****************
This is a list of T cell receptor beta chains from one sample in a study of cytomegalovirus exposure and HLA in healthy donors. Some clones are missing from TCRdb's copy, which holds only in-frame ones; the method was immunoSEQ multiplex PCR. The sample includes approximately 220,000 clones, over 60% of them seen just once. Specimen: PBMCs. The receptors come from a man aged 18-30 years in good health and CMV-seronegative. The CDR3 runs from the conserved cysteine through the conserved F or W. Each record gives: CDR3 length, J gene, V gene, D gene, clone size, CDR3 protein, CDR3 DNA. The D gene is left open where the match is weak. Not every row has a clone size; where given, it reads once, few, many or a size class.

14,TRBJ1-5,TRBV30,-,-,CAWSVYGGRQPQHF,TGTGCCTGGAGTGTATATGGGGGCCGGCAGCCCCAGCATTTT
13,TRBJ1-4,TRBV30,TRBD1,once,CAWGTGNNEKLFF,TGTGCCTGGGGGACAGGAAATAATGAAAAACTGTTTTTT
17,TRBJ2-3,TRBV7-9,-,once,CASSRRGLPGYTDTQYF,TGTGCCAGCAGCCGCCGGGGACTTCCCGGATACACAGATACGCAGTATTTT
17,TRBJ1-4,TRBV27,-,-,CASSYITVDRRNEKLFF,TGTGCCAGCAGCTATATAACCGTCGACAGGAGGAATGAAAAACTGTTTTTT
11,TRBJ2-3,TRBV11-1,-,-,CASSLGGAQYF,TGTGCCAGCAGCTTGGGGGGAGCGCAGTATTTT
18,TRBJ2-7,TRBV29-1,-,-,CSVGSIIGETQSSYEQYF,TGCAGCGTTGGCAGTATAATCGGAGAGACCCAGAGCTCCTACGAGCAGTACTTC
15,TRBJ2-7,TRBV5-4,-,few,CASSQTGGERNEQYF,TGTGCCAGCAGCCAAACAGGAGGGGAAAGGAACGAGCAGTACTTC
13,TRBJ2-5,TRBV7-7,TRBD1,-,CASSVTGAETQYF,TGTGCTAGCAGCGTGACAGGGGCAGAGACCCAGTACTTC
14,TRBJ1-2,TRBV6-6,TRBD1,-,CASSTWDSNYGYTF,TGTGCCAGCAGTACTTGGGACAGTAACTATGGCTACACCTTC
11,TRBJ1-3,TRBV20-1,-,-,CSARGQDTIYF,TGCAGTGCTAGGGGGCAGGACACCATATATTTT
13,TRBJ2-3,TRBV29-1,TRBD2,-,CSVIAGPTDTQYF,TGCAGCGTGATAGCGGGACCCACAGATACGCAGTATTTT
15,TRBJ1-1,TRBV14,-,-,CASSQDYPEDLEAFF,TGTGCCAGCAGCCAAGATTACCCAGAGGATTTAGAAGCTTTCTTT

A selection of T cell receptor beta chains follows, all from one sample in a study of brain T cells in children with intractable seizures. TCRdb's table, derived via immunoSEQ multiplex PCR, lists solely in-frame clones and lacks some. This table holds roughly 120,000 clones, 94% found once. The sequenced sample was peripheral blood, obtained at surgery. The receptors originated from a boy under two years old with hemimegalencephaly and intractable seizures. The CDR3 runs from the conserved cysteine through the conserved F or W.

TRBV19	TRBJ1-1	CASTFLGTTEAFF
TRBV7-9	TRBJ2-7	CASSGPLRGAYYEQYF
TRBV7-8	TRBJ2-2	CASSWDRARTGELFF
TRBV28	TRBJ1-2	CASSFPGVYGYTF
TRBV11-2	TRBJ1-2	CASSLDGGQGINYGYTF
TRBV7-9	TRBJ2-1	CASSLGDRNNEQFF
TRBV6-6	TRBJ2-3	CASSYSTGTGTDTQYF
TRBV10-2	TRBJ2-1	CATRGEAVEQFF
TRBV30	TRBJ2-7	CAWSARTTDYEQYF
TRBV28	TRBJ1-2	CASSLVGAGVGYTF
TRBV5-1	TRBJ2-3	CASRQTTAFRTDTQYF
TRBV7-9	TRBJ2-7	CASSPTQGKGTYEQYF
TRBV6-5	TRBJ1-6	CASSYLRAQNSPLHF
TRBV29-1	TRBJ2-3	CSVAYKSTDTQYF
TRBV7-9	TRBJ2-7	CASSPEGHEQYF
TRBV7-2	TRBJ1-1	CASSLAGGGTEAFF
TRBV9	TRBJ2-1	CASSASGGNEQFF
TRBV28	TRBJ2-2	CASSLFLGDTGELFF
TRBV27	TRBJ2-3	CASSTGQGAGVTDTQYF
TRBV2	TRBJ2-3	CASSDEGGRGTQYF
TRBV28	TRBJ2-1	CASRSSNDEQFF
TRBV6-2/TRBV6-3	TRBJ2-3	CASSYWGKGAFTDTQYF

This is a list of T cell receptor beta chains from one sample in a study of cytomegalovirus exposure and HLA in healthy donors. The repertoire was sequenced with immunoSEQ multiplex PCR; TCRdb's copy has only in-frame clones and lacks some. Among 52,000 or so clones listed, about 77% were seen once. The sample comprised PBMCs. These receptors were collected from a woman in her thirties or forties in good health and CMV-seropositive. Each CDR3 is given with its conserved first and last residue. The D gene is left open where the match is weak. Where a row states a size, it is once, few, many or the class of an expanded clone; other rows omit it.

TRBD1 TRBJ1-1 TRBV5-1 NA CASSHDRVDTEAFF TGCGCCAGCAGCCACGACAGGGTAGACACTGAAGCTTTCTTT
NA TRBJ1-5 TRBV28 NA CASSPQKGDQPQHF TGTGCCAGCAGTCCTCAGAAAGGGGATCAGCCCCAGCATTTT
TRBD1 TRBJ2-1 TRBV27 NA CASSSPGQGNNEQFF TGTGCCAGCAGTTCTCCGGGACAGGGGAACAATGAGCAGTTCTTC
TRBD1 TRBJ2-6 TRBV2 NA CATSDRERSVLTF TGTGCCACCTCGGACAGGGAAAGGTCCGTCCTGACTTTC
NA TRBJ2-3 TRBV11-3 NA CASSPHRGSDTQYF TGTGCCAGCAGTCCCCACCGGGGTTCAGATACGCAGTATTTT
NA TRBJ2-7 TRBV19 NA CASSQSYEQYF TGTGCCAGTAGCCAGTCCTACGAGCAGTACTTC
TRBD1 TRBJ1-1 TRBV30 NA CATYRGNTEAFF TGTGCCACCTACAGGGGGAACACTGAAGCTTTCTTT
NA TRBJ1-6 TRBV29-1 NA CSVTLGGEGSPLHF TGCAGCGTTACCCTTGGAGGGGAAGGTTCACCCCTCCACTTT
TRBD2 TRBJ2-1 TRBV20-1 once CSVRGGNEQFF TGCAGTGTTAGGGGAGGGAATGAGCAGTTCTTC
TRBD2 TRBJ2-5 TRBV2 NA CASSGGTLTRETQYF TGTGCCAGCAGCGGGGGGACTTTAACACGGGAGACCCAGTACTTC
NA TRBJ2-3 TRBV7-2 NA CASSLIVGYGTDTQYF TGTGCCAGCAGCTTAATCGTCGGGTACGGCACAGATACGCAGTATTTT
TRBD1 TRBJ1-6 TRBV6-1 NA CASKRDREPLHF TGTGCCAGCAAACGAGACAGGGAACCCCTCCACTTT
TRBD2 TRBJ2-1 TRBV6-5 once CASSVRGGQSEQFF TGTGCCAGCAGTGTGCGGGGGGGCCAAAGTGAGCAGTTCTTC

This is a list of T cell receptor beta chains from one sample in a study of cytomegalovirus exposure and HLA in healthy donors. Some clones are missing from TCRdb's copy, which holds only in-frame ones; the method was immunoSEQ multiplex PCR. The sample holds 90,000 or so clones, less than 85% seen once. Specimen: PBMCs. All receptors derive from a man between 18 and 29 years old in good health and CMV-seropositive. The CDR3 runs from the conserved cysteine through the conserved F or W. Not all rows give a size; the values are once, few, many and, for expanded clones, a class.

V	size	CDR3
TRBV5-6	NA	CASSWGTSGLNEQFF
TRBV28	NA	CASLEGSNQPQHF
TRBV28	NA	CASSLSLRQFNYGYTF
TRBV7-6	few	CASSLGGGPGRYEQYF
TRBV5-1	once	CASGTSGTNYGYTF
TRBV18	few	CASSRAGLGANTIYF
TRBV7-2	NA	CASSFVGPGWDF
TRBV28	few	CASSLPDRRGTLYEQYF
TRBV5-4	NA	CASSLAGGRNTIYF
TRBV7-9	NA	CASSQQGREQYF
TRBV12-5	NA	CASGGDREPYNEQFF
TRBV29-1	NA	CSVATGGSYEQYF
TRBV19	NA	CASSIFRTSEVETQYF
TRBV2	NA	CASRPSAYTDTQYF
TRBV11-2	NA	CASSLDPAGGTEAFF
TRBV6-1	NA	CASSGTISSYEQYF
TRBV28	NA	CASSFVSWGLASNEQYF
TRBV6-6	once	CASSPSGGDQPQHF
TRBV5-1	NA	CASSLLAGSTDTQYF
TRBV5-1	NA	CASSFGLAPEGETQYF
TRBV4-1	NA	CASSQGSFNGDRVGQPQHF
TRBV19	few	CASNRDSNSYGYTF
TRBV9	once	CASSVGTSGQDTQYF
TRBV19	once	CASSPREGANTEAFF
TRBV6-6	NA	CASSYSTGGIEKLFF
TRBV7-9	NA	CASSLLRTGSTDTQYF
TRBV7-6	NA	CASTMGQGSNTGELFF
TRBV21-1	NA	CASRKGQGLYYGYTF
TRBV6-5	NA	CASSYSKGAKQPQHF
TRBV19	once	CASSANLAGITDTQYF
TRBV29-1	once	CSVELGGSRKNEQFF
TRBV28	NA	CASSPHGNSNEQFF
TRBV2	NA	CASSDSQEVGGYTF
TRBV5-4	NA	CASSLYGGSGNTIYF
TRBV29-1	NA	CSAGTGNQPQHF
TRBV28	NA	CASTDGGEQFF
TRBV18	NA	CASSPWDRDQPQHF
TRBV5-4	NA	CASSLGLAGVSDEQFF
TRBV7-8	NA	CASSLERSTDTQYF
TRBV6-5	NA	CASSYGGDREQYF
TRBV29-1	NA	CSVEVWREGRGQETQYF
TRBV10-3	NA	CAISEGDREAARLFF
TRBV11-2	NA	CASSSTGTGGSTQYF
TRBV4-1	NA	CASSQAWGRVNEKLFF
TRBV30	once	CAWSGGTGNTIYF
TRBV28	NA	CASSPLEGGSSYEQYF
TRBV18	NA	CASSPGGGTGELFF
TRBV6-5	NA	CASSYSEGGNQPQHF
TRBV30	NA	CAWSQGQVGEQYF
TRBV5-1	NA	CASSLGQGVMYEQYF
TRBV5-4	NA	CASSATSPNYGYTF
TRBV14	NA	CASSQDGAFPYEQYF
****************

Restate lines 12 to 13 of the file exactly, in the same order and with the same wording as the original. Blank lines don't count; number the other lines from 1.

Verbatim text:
13,TRBJ2-3,TRBV29-1,TRBD2,-,CSVIAGPTDTQYF,TGCAGCGTGATAGCGGGACCCACAGATACGCAGTATTTT
15,TRBJ1-1,TRBV14,-,-,CASSQDYPEDLEAFF,TGTGCCAGCAGCCAAGATTACCCAGAGGATTTAGAAGCTTTCTTT